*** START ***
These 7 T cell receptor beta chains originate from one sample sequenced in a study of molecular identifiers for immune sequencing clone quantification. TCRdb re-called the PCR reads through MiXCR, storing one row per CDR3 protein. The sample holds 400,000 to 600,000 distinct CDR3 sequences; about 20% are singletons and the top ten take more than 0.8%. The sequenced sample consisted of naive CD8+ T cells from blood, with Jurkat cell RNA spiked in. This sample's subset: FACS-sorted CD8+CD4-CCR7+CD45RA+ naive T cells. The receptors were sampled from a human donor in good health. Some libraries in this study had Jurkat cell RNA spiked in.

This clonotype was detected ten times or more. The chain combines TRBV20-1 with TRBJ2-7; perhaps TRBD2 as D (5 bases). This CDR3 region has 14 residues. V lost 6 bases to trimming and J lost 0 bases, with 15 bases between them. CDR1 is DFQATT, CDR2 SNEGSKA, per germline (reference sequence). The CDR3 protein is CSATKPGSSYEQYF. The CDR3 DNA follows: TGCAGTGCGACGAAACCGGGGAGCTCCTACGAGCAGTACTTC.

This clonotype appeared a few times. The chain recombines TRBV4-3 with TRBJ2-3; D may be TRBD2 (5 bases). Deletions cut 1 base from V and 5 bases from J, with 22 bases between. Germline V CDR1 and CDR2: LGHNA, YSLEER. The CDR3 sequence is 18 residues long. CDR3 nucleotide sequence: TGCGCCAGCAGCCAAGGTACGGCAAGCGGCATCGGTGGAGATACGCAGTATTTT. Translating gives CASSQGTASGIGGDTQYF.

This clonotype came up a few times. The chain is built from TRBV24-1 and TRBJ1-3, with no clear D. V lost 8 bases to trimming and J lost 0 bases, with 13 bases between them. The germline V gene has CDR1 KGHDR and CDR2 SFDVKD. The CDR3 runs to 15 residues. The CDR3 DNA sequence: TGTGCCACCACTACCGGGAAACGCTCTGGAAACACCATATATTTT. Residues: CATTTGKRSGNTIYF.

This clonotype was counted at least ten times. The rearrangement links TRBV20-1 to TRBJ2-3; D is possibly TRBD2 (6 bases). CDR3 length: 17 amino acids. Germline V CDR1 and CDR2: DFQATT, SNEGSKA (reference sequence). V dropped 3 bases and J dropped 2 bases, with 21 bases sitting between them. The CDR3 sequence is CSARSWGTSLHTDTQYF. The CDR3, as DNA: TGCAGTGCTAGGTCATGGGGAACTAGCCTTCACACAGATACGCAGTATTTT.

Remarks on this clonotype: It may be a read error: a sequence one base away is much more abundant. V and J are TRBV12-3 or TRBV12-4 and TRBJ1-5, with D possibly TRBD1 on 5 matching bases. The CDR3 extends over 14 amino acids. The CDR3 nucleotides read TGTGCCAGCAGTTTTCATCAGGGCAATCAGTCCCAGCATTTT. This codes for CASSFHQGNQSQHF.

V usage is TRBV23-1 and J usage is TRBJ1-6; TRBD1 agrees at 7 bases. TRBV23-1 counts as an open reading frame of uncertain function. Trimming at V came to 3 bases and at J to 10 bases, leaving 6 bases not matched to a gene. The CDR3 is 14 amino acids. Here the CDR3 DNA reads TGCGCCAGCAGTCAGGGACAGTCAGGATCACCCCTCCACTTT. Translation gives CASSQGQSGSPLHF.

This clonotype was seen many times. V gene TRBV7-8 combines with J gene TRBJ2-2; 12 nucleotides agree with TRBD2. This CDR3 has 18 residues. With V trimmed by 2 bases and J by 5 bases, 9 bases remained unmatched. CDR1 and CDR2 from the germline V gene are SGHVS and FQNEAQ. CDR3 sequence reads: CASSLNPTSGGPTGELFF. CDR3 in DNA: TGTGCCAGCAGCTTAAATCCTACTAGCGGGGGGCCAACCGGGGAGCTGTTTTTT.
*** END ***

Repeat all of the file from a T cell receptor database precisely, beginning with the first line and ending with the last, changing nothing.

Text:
These 7 T cell receptor beta chains originate from one sample sequenced in a study of molecular identifiers for immune sequencing clone quantification. TCRdb re-called the PCR reads through MiXCR, storing one row per CDR3 protein. The sample holds 400,000 to 600,000 distinct CDR3 sequences; about 20% are singletons and the top ten take more than 0.8%. The sequenced sample consisted of naive CD8+ T cells from blood, with Jurkat cell RNA spiked in. This sample's subset: FACS-sorted CD8+CD4-CCR7+CD45RA+ naive T cells. The receptors were sampled from a human donor in good health. Some libraries in this study had Jurkat cell RNA spiked in.

This clonotype was detected ten times or more. The chain combines TRBV20-1 with TRBJ2-7; perhaps TRBD2 as D (5 bases). This CDR3 region has 14 residues. V lost 6 bases to trimming and J lost 0 bases, with 15 bases between them. CDR1 is DFQATT, CDR2 SNEGSKA, per germline (reference sequence). The CDR3 protein is CSATKPGSSYEQYF. The CDR3 DNA follows: TGCAGTGCGACGAAACCGGGGAGCTCCTACGAGCAGTACTTC.

This clonotype appeared a few times. The chain recombines TRBV4-3 with TRBJ2-3; D may be TRBD2 (5 bases). Deletions cut 1 base from V and 5 bases from J, with 22 bases between. Germline V CDR1 and CDR2: LGHNA, YSLEER. The CDR3 sequence is 18 residues long. CDR3 nucleotide sequence: TGCGCCAGCAGCCAAGGTACGGCAAGCGGCATCGGTGGAGATACGCAGTATTTT. Translating gives CASSQGTASGIGGDTQYF.

This clonotype came up a few times. The chain is built from TRBV24-1 and TRBJ1-3, with no clear D. V lost 8 bases to trimming and J lost 0 bases, with 13 bases between them. The germline V gene has CDR1 KGHDR and CDR2 SFDVKD. The CDR3 runs to 15 residues. The CDR3 DNA sequence: TGTGCCACCACTACCGGGAAACGCTCTGGAAACACCATATATTTT. Residues: CATTTGKRSGNTIYF.

This clonotype was counted at least ten times. The rearrangement links TRBV20-1 to TRBJ2-3; D is possibly TRBD2 (6 bases). CDR3 length: 17 amino acids. Germline V CDR1 and CDR2: DFQATT, SNEGSKA (reference sequence). V dropped 3 bases and J dropped 2 bases, with 21 bases sitting between them. The CDR3 sequence is CSARSWGTSLHTDTQYF. The CDR3, as DNA: TGCAGTGCTAGGTCATGGGGAACTAGCCTTCACACAGATACGCAGTATTTT.

Remarks on this clonotype: It may be a read error: a sequence one base away is much more abundant. V and J are TRBV12-3 or TRBV12-4 and TRBJ1-5, with D possibly TRBD1 on 5 matching bases. The CDR3 extends over 14 amino acids. The CDR3 nucleotides read TGTGCCAGCAGTTTTCATCAGGGCAATCAGTCCCAGCATTTT. This codes for CASSFHQGNQSQHF.

V usage is TRBV23-1 and J usage is TRBJ1-6; TRBD1 agrees at 7 bases. TRBV23-1 counts as an open reading frame of uncertain function. Trimming at V came to 3 bases and at J to 10 bases, leaving 6 bases not matched to a gene. The CDR3 is 14 amino acids. Here the CDR3 DNA reads TGCGCCAGCAGTCAGGGACAGTCAGGATCACCCCTCCACTTT. Translation gives CASSQGQSGSPLHF.

This clonotype was seen many times. V gene TRBV7-8 combines with J gene TRBJ2-2; 12 nucleotides agree with TRBD2. This CDR3 has 18 residues. With V trimmed by 2 bases and J by 5 bases, 9 bases remained unmatched. CDR1 and CDR2 from the germline V gene are SGHVS and FQNEAQ. CDR3 sequence reads: CASSLNPTSGGPTGELFF. CDR3 in DNA: TGTGCCAGCAGCTTAAATCCTACTAGCGGGGGGCCAACCGGGGAGCTGTTTTTT.